What just happened? Intel says it will delay the groundbreaking ceremony of its Ohio semiconductor factory and has warned of potential delays due to Congress dragging its feet over the CHIPS Act. The legislation will provide, among other things, $52 billion in funding for increasing domestic semiconductor production and research & development.

In January, Intel announced plans to build a $20 billion chip manufacturing complex in New Albany, on the outskirts of Columbus, Ohio, as part of its IDM 2.0 strategy. The facility, predicted to directly employ 3,000 people, is supposed to begin construction later this year and be fully operational by 2025.

Intel said that spending on the Ohio site could reach $100 billion over the next ten years, but the company has warned that the "scope and pace" of this expansion is dependent on the CHIPS Act. While a version of the standalone bill was passed last year, the funding still isn't signed into law as House and Senate negotiators continue to work on resolving disputes.

"Unfortunately, CHIPS Act funding has moved more slowly than we expected and we still don't know when it will get done," said Intel spokesman Will Moss, who called on Congress to act so Intel "can move forward at the speed and scale we have long envisioned for Ohio" and other US projects.

The groundbreaking ceremony for the Ohio factory had been scheduled for next month but will now be postponed due partly to the "uncertainty" around the bill. Moss said that Intel is still committed to the $20 billion investment and remains excited to begin construction on the site.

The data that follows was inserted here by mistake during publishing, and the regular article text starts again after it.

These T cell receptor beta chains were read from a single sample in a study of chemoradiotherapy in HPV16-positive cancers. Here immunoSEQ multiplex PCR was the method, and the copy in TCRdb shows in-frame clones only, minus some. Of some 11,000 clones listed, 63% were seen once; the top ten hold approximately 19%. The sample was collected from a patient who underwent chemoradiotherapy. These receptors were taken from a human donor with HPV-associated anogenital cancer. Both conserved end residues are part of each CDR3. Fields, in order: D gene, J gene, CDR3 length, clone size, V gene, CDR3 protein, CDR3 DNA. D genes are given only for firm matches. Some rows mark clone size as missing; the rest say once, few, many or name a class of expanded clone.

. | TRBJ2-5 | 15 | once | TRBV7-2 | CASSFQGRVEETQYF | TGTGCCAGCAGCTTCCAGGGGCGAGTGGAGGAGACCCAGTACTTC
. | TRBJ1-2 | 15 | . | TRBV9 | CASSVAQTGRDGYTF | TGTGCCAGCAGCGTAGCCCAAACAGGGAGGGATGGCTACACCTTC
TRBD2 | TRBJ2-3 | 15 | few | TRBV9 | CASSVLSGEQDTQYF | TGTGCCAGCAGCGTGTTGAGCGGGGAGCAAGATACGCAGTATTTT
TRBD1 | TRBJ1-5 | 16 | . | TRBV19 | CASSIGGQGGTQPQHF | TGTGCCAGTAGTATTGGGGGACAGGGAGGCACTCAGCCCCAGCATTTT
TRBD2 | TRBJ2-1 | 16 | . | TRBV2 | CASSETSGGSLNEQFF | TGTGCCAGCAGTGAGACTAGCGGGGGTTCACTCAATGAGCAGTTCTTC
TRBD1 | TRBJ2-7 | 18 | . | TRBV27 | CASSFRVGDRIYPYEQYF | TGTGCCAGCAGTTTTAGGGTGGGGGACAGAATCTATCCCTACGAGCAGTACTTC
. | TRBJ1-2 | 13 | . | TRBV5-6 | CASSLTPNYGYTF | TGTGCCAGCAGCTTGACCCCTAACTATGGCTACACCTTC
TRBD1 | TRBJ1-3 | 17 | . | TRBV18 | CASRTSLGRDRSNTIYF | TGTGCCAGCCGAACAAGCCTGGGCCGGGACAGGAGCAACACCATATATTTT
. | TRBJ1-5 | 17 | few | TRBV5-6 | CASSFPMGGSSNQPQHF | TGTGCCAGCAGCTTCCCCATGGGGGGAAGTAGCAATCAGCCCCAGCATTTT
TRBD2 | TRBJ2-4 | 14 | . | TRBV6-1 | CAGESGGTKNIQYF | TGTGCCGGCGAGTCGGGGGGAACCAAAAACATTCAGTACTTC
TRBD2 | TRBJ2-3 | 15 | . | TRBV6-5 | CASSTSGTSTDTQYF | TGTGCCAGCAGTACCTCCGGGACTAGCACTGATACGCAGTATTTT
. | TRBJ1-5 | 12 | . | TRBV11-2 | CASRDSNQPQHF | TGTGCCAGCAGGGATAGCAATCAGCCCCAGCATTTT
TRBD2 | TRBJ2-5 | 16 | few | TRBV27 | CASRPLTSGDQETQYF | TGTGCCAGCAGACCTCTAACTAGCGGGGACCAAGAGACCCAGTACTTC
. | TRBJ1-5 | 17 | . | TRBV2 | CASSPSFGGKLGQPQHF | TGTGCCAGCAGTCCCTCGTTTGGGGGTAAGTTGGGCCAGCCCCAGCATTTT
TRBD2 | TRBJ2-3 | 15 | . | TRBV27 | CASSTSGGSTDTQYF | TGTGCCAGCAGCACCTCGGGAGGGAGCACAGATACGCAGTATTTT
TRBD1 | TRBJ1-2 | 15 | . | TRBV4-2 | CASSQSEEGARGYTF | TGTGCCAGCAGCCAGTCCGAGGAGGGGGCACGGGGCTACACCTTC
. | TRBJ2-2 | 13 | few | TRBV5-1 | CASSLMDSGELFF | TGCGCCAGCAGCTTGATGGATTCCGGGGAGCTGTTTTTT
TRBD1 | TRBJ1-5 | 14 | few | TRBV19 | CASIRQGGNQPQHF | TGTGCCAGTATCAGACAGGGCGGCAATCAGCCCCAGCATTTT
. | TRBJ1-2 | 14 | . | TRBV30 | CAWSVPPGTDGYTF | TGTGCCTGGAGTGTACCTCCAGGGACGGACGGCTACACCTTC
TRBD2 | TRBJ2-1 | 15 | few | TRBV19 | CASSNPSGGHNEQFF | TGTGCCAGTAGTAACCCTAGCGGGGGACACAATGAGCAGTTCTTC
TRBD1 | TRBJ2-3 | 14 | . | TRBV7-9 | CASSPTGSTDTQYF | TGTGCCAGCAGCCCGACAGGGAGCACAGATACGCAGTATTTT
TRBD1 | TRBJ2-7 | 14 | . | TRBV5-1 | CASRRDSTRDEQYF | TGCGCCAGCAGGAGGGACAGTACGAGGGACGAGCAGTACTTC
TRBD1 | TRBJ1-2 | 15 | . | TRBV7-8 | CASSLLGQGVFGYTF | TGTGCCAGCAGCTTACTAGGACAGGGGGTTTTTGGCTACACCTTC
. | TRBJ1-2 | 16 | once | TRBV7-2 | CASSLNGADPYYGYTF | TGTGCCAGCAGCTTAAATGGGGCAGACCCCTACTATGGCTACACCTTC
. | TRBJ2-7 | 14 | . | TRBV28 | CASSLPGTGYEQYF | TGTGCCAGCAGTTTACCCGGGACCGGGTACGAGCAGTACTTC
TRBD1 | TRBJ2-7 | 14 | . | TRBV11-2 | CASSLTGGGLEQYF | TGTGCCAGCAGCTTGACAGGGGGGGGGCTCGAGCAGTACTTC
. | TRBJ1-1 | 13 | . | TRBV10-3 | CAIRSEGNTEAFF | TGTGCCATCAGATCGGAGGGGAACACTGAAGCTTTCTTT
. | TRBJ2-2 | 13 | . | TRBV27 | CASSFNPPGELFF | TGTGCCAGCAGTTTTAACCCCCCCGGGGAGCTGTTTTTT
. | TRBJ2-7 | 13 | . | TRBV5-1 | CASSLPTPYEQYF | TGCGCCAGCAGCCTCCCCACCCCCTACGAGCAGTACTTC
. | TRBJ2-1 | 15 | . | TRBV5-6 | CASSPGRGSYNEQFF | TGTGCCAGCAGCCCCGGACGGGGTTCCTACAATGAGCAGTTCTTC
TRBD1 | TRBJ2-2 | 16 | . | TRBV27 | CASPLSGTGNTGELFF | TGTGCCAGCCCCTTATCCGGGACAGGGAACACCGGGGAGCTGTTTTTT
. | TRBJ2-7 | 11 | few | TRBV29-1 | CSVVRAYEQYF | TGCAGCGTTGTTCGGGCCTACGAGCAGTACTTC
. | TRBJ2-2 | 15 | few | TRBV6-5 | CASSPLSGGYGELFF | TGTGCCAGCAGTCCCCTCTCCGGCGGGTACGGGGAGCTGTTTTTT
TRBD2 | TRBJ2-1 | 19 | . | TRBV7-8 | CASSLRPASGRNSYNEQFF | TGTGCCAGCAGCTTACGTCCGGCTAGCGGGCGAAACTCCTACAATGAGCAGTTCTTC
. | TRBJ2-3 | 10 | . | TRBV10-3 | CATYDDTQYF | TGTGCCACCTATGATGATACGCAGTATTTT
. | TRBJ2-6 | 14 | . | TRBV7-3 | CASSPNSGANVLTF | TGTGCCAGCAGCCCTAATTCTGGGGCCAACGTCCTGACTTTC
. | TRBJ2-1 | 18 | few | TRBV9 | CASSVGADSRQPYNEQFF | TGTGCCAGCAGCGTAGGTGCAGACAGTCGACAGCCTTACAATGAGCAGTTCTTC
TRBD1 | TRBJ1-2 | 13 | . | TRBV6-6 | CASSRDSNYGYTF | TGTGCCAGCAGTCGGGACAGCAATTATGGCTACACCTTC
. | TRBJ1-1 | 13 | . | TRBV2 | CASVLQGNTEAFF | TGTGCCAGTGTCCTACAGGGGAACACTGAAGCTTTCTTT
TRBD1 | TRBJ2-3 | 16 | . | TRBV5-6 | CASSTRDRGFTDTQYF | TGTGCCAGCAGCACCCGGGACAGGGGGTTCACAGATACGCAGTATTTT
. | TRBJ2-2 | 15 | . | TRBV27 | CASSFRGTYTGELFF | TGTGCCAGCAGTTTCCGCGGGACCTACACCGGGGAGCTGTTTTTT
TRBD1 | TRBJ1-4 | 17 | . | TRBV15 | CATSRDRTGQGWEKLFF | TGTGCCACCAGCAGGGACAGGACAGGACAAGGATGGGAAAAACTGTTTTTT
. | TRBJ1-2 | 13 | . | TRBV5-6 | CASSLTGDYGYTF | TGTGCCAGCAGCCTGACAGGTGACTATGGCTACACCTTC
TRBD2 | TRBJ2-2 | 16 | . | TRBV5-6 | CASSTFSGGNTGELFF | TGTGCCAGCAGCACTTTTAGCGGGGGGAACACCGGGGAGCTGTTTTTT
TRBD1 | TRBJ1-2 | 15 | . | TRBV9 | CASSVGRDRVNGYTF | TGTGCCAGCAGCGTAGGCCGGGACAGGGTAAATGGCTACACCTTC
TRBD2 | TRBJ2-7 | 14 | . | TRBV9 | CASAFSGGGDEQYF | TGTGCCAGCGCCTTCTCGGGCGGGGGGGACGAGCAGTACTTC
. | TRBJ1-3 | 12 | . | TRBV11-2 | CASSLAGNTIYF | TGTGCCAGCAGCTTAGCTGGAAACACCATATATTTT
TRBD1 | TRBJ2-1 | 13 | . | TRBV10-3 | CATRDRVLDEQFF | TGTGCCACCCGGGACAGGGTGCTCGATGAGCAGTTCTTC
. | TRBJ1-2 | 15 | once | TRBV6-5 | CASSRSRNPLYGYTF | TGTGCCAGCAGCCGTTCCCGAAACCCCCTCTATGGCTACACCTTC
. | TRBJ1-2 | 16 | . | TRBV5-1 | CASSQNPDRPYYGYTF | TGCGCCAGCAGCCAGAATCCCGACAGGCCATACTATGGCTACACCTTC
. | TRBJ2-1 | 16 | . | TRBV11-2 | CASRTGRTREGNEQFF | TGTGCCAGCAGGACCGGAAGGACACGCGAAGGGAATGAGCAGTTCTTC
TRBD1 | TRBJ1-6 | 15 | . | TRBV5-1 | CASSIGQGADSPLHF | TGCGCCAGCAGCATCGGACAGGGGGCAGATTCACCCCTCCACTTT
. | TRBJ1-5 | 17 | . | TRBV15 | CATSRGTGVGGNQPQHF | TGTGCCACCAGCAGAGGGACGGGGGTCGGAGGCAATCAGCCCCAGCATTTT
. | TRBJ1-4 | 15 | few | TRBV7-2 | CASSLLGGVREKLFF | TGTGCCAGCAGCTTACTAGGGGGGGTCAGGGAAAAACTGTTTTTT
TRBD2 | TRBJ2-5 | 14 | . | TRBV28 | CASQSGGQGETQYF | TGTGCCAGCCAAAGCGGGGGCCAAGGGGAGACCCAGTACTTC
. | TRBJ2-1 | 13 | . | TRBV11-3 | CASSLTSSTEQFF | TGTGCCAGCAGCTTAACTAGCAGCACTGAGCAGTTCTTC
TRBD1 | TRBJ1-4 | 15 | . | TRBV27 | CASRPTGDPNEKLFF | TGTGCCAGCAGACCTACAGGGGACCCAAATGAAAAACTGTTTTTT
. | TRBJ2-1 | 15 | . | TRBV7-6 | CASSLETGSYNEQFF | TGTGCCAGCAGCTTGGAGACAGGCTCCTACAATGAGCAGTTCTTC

GlobalFoundries, which is expanding a manufacturing site in Malta, New York, gave a similar warning about the CHIPS Act delay slowing its plans. "The CHIPS Act makes the US semiconductor industry more competitive globally. For GlobalFoundries, the passing of CHIPS funding would affect the rate and pace at which we invest in expanding our U.S. manufacturing capacity," a spokesperson said.

Intel is also building new chip fabs in Arizona; it has invested $7 billion in a new manufacturing center in Malaysia; there are plans to invest $3.5 billion in its New Mexico operations; and its $7 billion Fab 34 production facility in Ireland got its first equipment earlier this year. Additionally, the company is receiving 6.8 billion euros ($7.15 billion) in subsidies, around 40% of the total cost, to build a state-of-the-art campus in Germany (above).

In other Intel news, the firm has just demanded $625 million in interest from the EU after its $1.2 billion antitrust fine was overturned in January.